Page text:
(iii) DNA methylome: DNA from PBMCs of a well- characterised cohort of 10 ME/CFS patients was used to generate reduced genome-scale DNA methylation maps using reduced representation bisulphite sequencing (RRBS). The data were analysed utilising the differential methylation analysis package (DMAP) analysis pipeline to identify differentially methylated fragments, and the Methylkit pipeline to quantify methylation differences at individual CpG sites. The DMAP identified differentially methylated fragments and Methylkit identified 394 differentially methylated cytosines that included both hyper- and hypo- methylation. Clusters were identified where differentially methylated DNA fragments overlapped with or were within proximity to multiple differentially methylated individual cytosines. These clusters identified regulatory regions for 17 protein encoding genes related to metabolic and immune activity. Analysis of gene bodies (exons/introns) with changed methylation identified 122 unique genes 92. Comparison with earlier array studies 93-98 on PBMCs from ME/CFS patients and controls showed 59% of the genes identified in this study were also found in one or more of the earlier studies.

Functional pathway enrichment analysis identified 30 associated pathways included immune, metabolic and, given the analysis was of immune cell genomes, perhaps surprisingly neurological-related functions were differentially regulated in ME/CFS patients compared to the matched healthy controls. Within the enriched functional immune, metabolic and neurological pathways, the enriched neurotransmitter and neuropeptide reactome pathways highlighted the disturbed neurological pathophysiology was reflected in the immune cells as well as likely being present in the cells of the brain and CNS 92.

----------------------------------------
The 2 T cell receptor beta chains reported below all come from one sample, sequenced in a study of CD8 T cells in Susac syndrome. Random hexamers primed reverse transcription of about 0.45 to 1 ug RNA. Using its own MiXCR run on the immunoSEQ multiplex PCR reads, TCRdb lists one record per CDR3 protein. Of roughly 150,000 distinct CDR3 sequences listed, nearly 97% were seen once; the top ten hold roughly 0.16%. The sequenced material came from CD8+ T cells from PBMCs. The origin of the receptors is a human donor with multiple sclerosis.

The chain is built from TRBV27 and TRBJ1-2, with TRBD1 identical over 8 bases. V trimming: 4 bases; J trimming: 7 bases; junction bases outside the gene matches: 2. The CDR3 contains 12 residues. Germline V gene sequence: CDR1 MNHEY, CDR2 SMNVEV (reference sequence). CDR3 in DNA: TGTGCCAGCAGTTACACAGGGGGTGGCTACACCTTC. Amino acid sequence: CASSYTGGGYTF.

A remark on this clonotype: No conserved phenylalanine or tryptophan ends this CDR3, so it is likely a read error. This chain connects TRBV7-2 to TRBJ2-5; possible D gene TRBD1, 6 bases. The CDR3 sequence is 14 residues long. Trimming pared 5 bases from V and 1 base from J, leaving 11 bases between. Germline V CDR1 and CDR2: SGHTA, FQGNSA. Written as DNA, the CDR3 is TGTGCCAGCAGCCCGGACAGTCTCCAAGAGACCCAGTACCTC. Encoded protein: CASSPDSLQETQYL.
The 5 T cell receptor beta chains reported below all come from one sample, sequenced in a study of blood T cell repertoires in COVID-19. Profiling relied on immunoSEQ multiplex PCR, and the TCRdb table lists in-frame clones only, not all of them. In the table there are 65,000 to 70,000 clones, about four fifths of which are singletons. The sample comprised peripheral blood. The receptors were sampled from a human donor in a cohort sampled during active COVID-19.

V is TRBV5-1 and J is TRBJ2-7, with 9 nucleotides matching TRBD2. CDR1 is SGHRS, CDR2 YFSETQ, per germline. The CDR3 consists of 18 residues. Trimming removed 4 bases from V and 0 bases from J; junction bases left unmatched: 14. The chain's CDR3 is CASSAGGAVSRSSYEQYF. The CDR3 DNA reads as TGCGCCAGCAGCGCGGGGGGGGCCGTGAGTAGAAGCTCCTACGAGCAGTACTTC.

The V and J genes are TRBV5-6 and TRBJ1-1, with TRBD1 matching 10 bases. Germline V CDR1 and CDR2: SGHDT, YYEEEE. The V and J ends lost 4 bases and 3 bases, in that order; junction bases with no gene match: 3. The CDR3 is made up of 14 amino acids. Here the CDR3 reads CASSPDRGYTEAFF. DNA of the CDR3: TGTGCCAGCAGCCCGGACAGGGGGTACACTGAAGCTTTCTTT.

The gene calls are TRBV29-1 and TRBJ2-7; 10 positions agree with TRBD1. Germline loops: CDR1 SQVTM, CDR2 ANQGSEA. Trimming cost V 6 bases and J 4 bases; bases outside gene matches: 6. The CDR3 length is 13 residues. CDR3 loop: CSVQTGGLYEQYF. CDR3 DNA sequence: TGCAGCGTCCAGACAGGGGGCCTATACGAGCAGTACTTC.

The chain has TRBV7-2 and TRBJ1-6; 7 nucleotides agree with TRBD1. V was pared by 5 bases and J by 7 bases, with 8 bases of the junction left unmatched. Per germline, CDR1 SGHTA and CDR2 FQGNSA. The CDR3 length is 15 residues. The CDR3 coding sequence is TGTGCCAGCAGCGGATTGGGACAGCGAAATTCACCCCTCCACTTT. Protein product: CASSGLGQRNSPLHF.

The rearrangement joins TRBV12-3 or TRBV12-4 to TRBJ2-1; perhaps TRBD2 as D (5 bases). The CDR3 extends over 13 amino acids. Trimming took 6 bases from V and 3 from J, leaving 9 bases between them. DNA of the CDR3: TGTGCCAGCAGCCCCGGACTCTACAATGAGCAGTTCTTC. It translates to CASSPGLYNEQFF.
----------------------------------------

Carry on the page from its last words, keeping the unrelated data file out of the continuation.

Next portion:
A longitudinal precision medicine study mapped genomic changes in two selected ME/CFS patients through a period that contained a severe relapse. DNA was isolated from the patients and a healthy age/gender matched control at regular intervals. This sampling captured a patient relapse in each case. Reduced representation DNA methylation sequencing profiles were obtained from DNA samples from times spanning the relapse recovery cycle. Both patients showed a methylome with significantly higher variability (10- 20-fold) through the whole period of sampling compared with the control. During the relapse, unique single base changes in the methylome profiles of the two patients were detected in regulatory-active region of the genome that were associated, respectively, with 157 and 127 downstream genes, indicating disturbed metabolic, immune and inflammatory functions as well as mitochondrial function and energy production 49.

(g) Transient receptor potential melastatin subfamily 3 ion channel